|Watch out for the Time Zone Gotcha.|
it burned me, now I need to recode everything
| 6:42 am on Nov 8, 2009 (gmt 0)|
What's that they say about hindsight?
If you build web applications like I do, please don't learn this the hard way, as I'm about to.
I have a form where users can view things that have occurred within a particular timespan. The UI is pretty simple - it's two calendar datepickers. Just dates, no times.
Because I'm a frugal programmer, I haven't been saving occurrences individually as separate rows. I didn't care to keep such granular details; instead I've been keeping stats using a statement like this:
[quote]UPDATE stats SET counter=counter+1 WHERE date = '2009-11-08'[/quote]
Thus I keep a running total of occurrences on November 8. If anyone asks how many occurences happened, I can say there were X. The next day, I start a new counter for November 9.
But here's the problem. What if the user is in Japan? Their idea of what constitutes "November 8" is different from mine. Something that, for me, was on November 8 might be November 7 for my Japanese user. Mess that up, and a whole bunch of other things go wrong.
A user in Austin might request stats with the same criteria as our user in Tokyo, but they should see different data. Because some things that happened on Tuesday in Japan were on Wednesday in Texas.
Consequently, that counter I'm using to tally ocurrences on November 8 isn't sufficient. It doesn't matter that no one can request data more granular than a range of days; I need to keep that granular data, because the definition of "a day" differs from user to user.
I did it wrongly. The problem cascades all over my app, where my record of the timing of things won't match up with what actually happened.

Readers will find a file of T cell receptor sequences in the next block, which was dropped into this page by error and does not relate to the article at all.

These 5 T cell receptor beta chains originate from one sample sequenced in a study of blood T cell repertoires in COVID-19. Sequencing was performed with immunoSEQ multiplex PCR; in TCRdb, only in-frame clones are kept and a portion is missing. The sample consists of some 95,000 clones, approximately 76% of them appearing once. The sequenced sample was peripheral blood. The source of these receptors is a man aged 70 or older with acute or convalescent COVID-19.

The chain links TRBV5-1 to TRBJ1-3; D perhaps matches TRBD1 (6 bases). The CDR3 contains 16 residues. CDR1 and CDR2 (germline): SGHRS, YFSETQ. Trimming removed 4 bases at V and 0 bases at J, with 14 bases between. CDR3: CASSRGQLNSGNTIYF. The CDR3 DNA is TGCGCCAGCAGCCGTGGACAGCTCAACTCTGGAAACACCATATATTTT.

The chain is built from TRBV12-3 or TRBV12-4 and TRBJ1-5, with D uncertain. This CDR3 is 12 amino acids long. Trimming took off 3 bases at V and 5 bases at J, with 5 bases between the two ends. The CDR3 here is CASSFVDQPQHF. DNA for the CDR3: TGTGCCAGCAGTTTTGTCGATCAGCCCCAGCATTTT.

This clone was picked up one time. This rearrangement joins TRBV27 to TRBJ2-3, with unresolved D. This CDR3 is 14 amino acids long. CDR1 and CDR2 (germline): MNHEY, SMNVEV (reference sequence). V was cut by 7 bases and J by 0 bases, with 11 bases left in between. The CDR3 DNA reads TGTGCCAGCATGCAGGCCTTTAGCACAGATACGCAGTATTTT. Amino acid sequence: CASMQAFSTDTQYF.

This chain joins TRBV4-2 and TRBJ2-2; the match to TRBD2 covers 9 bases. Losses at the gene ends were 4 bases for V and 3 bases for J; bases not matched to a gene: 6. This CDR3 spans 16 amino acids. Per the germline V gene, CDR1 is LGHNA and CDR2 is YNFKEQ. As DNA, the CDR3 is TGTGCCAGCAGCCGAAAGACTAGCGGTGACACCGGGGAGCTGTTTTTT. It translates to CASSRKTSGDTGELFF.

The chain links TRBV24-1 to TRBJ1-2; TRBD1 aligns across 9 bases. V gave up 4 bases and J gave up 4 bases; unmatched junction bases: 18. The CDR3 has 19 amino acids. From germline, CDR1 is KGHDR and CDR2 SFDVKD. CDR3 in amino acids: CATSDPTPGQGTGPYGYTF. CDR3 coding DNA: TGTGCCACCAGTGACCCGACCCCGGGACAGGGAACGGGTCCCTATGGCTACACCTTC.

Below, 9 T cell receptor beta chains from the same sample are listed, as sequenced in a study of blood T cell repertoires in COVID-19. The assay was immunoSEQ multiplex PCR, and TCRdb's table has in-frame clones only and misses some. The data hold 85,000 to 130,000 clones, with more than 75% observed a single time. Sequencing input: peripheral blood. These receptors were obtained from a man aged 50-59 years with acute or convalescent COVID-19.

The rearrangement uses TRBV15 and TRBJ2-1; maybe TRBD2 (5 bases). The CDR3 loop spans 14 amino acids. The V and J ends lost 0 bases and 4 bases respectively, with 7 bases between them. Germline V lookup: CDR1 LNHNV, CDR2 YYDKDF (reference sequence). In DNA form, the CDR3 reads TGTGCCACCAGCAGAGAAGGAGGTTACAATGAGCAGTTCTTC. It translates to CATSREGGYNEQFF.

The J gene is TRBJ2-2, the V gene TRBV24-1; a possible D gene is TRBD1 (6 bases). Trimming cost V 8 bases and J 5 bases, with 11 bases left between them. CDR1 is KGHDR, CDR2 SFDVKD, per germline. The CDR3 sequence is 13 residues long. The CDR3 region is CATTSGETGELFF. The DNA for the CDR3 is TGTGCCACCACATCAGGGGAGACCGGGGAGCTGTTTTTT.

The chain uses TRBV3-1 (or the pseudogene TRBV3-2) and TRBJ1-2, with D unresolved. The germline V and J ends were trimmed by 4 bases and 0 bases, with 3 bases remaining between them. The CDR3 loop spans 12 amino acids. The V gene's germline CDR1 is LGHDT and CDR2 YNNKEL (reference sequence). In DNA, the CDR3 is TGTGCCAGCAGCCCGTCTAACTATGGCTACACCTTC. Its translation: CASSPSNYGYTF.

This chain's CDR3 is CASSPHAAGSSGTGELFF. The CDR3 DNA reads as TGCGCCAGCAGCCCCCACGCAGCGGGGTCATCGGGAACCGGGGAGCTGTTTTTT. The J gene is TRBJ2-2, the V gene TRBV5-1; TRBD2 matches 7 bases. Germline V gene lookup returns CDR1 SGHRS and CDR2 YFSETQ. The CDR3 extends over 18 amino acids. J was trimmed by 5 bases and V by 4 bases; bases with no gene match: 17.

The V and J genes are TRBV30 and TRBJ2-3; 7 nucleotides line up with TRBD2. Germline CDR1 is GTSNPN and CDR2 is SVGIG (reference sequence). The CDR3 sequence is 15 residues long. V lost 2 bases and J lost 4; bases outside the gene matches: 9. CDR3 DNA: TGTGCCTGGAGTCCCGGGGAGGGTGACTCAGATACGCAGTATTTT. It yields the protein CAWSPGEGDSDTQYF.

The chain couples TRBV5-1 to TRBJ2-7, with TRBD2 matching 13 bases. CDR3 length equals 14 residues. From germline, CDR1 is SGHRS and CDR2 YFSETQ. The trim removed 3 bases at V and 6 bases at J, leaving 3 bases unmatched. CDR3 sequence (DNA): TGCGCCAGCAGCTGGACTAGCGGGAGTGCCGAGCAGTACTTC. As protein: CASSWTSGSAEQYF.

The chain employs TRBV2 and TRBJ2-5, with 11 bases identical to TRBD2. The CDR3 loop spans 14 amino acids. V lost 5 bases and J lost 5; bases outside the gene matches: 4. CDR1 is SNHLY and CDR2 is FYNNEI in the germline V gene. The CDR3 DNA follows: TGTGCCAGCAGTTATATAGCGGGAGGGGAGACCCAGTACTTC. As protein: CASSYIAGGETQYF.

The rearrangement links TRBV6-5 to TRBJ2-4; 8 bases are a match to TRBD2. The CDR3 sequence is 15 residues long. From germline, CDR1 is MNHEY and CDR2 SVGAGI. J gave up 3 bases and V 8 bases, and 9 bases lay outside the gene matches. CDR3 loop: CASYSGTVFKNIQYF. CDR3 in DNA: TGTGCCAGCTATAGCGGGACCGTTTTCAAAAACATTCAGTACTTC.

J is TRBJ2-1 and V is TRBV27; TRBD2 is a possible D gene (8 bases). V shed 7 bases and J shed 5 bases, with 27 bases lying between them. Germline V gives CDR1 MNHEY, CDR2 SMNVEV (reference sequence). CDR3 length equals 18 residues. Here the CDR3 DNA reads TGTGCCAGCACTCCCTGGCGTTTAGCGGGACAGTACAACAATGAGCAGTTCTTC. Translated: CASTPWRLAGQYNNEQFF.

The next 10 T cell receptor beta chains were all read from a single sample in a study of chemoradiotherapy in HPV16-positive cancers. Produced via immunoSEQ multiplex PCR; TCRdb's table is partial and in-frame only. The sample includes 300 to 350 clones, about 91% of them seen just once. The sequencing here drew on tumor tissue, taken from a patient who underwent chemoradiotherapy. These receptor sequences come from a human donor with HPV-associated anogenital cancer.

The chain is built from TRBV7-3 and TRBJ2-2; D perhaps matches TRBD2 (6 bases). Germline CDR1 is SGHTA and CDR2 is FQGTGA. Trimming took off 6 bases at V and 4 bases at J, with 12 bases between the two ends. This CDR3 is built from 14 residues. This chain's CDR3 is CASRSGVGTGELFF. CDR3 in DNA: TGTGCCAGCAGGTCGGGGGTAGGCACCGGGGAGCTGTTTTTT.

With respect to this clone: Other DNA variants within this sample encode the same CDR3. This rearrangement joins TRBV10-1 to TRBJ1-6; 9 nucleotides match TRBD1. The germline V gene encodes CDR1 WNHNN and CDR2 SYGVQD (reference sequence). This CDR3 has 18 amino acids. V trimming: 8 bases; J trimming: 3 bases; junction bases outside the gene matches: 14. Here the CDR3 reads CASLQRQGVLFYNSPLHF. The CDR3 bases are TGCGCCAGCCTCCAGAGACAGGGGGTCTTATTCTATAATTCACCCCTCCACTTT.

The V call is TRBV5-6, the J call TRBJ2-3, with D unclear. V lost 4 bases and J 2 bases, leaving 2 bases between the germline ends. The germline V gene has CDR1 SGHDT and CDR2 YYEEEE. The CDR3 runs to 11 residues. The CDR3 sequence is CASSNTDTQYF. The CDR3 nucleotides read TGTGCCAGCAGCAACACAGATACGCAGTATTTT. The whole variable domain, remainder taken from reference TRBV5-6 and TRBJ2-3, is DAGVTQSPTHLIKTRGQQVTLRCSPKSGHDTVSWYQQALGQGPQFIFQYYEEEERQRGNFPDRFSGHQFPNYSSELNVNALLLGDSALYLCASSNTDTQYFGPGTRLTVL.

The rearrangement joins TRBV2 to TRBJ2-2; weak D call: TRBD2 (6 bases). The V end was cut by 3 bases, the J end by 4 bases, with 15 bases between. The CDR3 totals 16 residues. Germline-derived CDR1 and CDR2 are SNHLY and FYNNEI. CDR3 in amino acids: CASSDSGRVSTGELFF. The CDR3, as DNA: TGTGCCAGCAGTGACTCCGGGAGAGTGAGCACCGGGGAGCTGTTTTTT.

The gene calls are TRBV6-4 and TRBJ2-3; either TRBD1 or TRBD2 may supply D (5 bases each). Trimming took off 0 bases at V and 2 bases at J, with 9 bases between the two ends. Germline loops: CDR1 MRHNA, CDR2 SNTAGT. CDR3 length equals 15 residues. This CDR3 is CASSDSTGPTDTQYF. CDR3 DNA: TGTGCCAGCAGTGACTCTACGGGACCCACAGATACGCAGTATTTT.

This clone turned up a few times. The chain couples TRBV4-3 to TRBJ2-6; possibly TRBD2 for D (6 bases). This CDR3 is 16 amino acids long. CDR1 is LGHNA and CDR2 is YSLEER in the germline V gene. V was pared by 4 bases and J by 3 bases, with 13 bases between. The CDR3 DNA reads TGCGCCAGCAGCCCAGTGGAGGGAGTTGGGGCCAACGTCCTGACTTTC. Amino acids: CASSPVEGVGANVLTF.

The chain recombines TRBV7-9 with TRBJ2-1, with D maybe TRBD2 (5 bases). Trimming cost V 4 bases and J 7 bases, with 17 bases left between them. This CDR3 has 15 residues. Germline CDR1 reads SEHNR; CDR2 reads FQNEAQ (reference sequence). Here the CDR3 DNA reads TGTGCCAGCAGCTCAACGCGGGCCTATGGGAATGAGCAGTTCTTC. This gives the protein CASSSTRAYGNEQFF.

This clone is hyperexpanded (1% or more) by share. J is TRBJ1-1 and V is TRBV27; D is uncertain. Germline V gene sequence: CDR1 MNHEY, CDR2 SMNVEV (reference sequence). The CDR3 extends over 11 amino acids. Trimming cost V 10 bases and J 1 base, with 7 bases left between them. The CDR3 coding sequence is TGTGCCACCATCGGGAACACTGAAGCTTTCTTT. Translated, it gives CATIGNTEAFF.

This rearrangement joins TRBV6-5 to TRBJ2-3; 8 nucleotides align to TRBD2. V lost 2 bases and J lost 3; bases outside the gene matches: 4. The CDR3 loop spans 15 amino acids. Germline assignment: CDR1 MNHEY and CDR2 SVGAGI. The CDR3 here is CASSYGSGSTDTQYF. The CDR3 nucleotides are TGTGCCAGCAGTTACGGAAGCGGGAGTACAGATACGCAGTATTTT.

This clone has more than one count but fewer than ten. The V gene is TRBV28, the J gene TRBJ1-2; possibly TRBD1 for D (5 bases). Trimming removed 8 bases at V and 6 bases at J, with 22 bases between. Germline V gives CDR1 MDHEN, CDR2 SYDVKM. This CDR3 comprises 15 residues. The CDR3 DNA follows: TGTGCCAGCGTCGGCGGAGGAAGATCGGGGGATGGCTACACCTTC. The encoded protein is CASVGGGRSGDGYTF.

So, note to self:
1) I should store all my date&time data as UNIX timestamps ('1238373794'), instead of formatted datetime strings ('2009-11-08 13:32:09').
2) I should build timezone conversion into the presentation layer, right from the start
3) Before hard-coding shortcuts in data collection, I should pause to consider whether the need for granularity is affected by dates and times.
Think about it now, before you start.
| 2:41 pm on Nov 8, 2009 (gmt 0)|
Using a server date, or server timestamp is pretty much the same thing. The timestamp is essentially just another representation of the date (down to the second of course).
We store timestamps when we need data down to the second. Otherwise we simply store dates in the format of YYYYMMDD so it can be sorted, etc.
You are right though, if you need to offer local reporting data, you need to store local reporting data.
| 6:33 pm on Nov 8, 2009 (gmt 0)|
and don't forget that daylight saving time changes on different dates in different countries.
| 7:03 pm on Nov 8, 2009 (gmt 0)|
Store all data using the UTC time zone all year round for all data pertaining to all locations.
You can then display it as a UTC date/time or as a local date/time for the user, at will.
| 8:25 pm on Nov 8, 2009 (gmt 0)|
Unix timestamp will still be relevant to the server (won't it?)
I get identical date/times . . .
I am guessing the user's time zone is extremely relevant to the site function, in which case . . . ohhhh nooooo . . . I'm sure you considered "all times are server time, -8:00 GMT" or similar.
| 8:58 pm on Nov 8, 2009 (gmt 0)|
I discovered that all my times in the database are recorded in PST (Pacific Standard) - that's the time zone where my server is located. PHP's date() function is filling those in. For the sake of clarity, I think I shall store my dates in GMT/UTC after all this mess is recoded.
In addition to all the other complicated logic involved in building a web app, I hadn't expected it to become even more complex with all this time-difference stuff. Alas, no one said it was going to be easy. (sigh)
| 9:04 pm on Nov 8, 2009 (gmt 0)|
I agree with @g1smd, using UTC is a best practice.